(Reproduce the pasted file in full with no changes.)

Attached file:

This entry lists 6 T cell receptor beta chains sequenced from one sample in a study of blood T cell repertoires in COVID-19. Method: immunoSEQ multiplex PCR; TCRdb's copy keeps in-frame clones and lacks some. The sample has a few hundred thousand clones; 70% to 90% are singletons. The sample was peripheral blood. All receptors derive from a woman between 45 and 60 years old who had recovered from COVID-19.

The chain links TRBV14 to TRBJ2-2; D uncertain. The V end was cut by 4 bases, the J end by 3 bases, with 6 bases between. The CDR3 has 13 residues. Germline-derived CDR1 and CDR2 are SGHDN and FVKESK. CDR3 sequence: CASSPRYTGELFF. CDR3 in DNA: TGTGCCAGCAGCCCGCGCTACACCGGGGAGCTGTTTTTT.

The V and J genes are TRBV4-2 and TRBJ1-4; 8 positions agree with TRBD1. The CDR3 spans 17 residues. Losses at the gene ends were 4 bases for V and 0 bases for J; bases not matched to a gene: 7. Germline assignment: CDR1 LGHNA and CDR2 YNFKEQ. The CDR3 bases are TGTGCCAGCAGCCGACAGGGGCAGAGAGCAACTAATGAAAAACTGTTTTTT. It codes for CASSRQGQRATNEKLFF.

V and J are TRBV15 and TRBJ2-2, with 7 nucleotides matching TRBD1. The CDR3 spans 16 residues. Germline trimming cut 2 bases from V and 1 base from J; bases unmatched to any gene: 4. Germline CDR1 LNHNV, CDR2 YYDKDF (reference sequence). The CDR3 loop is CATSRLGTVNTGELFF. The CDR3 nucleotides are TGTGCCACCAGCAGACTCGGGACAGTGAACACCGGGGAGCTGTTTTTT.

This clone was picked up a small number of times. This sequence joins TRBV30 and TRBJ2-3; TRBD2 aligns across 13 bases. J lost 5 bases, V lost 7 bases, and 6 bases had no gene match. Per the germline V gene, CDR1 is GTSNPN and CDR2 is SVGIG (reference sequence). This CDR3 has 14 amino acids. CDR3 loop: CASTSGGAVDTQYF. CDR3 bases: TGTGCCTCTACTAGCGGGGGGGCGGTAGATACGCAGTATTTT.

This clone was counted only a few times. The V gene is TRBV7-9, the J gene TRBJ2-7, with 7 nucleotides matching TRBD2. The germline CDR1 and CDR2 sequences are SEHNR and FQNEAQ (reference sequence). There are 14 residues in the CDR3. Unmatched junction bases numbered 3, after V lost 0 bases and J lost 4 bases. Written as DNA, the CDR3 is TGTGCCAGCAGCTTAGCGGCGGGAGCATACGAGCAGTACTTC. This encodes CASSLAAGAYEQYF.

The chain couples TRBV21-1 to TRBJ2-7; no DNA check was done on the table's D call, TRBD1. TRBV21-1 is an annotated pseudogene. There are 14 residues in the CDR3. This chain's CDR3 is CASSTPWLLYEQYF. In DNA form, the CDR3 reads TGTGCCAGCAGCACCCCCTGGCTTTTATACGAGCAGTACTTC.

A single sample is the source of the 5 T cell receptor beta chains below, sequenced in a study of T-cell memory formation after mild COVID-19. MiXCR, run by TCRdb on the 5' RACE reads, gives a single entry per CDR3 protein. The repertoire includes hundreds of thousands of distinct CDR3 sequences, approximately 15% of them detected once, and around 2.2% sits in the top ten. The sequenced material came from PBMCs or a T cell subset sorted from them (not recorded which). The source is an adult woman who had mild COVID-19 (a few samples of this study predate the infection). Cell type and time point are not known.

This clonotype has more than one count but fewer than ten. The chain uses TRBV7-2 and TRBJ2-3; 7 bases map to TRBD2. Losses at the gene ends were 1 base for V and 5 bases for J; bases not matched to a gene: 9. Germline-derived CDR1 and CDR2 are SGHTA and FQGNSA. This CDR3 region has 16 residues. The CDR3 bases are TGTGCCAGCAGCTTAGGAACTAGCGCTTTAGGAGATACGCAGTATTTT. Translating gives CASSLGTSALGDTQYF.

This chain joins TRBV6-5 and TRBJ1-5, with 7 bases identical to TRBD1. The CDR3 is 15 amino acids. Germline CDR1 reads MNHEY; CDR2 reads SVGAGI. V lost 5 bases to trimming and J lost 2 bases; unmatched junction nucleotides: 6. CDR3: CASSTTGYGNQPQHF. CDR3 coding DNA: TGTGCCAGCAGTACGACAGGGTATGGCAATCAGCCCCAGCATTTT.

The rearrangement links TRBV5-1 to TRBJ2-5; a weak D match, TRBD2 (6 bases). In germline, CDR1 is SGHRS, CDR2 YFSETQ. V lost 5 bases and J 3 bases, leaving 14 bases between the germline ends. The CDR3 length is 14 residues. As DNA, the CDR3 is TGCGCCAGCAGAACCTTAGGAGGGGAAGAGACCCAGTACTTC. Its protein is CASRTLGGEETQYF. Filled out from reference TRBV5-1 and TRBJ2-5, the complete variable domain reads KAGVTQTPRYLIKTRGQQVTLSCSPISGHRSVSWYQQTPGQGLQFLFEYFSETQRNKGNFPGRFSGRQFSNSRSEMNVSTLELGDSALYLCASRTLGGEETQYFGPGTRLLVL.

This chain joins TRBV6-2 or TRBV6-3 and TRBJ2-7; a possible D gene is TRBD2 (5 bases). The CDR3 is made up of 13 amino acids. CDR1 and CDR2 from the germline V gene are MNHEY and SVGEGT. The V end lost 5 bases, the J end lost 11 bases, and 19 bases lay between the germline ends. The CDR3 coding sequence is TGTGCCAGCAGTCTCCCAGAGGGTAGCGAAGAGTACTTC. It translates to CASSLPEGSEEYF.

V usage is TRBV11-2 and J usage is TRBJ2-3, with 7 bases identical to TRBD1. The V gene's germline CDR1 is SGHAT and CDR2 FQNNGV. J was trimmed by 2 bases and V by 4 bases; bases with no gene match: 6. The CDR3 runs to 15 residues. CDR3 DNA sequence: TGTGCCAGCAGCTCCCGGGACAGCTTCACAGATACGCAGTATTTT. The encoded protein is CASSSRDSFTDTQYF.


This entry lists 6 T cell receptor beta chains sequenced from one sample in a study of blood T cell repertoires in COVID-19. Method: immunoSEQ multiplex PCR; TCRdb's copy keeps in-frame clones and lacks some. The sample has a few hundred thousand clones; 70% to 90% are singletons. The sample was peripheral blood. All receptors derive from a woman between 45 and 60 years old who had recovered from COVID-19.

The chain links TRBV14 to TRBJ2-2; D uncertain. The V end was cut by 4 bases, the J end by 3 bases, with 6 bases between. The CDR3 has 13 residues. Germline-derived CDR1 and CDR2 are SGHDN and FVKESK. CDR3 sequence: CASSPRYTGELFF. CDR3 in DNA: TGTGCCAGCAGCCCGCGCTACACCGGGGAGCTGTTTTTT.

The V and J genes are TRBV4-2 and TRBJ1-4; 8 positions agree with TRBD1. The CDR3 spans 17 residues. Losses at the gene ends were 4 bases for V and 0 bases for J; bases not matched to a gene: 7. Germline assignment: CDR1 LGHNA and CDR2 YNFKEQ. The CDR3 bases are TGTGCCAGCAGCCGACAGGGGCAGAGAGCAACTAATGAAAAACTGTTTTTT. It codes for CASSRQGQRATNEKLFF.

V and J are TRBV15 and TRBJ2-2, with 7 nucleotides matching TRBD1. The CDR3 spans 16 residues. Germline trimming cut 2 bases from V and 1 base from J; bases unmatched to any gene: 4. Germline CDR1 LNHNV, CDR2 YYDKDF (reference sequence). The CDR3 loop is CATSRLGTVNTGELFF. The CDR3 nucleotides are TGTGCCACCAGCAGACTCGGGACAGTGAACACCGGGGAGCTGTTTTTT.

This clone was picked up a small number of times. This sequence joins TRBV30 and TRBJ2-3; TRBD2 aligns across 13 bases. J lost 5 bases, V lost 7 bases, and 6 bases had no gene match. Per the germline V gene, CDR1 is GTSNPN and CDR2 is SVGIG (reference sequence). This CDR3 has 14 amino acids. CDR3 loop: CASTSGGAVDTQYF. CDR3 bases: TGTGCCTCTACTAGCGGGGGGGCGGTAGATACGCAGTATTTT.

This clone was counted only a few times. The V gene is TRBV7-9, the J gene TRBJ2-7, with 7 nucleotides matching TRBD2. The germline CDR1 and CDR2 sequences are SEHNR and FQNEAQ (reference sequence). There are 14 residues in the CDR3. Unmatched junction bases numbered 3, after V lost 0 bases and J lost 4 bases. Written as DNA, the CDR3 is TGTGCCAGCAGCTTAGCGGCGGGAGCATACGAGCAGTACTTC. This encodes CASSLAAGAYEQYF.

The chain couples TRBV21-1 to TRBJ2-7; no DNA check was done on the table's D call, TRBD1. TRBV21-1 is an annotated pseudogene. There are 14 residues in the CDR3. This chain's CDR3 is CASSTPWLLYEQYF. In DNA form, the CDR3 reads TGTGCCAGCAGCACCCCCTGGCTTTTATACGAGCAGTACTTC.

A single sample is the source of the 5 T cell receptor beta chains below, sequenced in a study of T-cell memory formation after mild COVID-19. MiXCR, run by TCRdb on the 5' RACE reads, gives a single entry per CDR3 protein. The repertoire includes hundreds of thousands of distinct CDR3 sequences, approximately 15% of them detected once, and around 2.2% sits in the top ten. The sequenced material came from PBMCs or a T cell subset sorted from them (not recorded which). The source is an adult woman who had mild COVID-19 (a few samples of this study predate the infection). Cell type and time point are not known.

This clonotype has more than one count but fewer than ten. The chain uses TRBV7-2 and TRBJ2-3; 7 bases map to TRBD2. Losses at the gene ends were 1 base for V and 5 bases for J; bases not matched to a gene: 9. Germline-derived CDR1 and CDR2 are SGHTA and FQGNSA. This CDR3 region has 16 residues. The CDR3 bases are TGTGCCAGCAGCTTAGGAACTAGCGCTTTAGGAGATACGCAGTATTTT. Translating gives CASSLGTSALGDTQYF.

This chain joins TRBV6-5 and TRBJ1-5, with 7 bases identical to TRBD1. The CDR3 is 15 amino acids. Germline CDR1 reads MNHEY; CDR2 reads SVGAGI. V lost 5 bases to trimming and J lost 2 bases; unmatched junction nucleotides: 6. CDR3: CASSTTGYGNQPQHF. CDR3 coding DNA: TGTGCCAGCAGTACGACAGGGTATGGCAATCAGCCCCAGCATTTT.

The rearrangement links TRBV5-1 to TRBJ2-5; a weak D match, TRBD2 (6 bases). In germline, CDR1 is SGHRS, CDR2 YFSETQ. V lost 5 bases and J 3 bases, leaving 14 bases between the germline ends. The CDR3 length is 14 residues. As DNA, the CDR3 is TGCGCCAGCAGAACCTTAGGAGGGGAAGAGACCCAGTACTTC. Its protein is CASRTLGGEETQYF. Filled out from reference TRBV5-1 and TRBJ2-5, the complete variable domain reads KAGVTQTPRYLIKTRGQQVTLSCSPISGHRSVSWYQQTPGQGLQFLFEYFSETQRNKGNFPGRFSGRQFSNSRSEMNVSTLELGDSALYLCASRTLGGEETQYFGPGTRLLVL.

This chain joins TRBV6-2 or TRBV6-3 and TRBJ2-7; a possible D gene is TRBD2 (5 bases). The CDR3 is made up of 13 amino acids. CDR1 and CDR2 from the germline V gene are MNHEY and SVGEGT. The V end lost 5 bases, the J end lost 11 bases, and 19 bases lay between the germline ends. The CDR3 coding sequence is TGTGCCAGCAGTCTCCCAGAGGGTAGCGAAGAGTACTTC. It translates to CASSLPEGSEEYF.

V usage is TRBV11-2 and J usage is TRBJ2-3, with 7 bases identical to TRBD1. The V gene's germline CDR1 is SGHAT and CDR2 FQNNGV. J was trimmed by 2 bases and V by 4 bases; bases with no gene match: 6. The CDR3 runs to 15 residues. CDR3 DNA sequence: TGTGCCAGCAGCTCCCGGGACAGCTTCACAGATACGCAGTATTTT. The encoded protein is CASSSRDSFTDTQYF.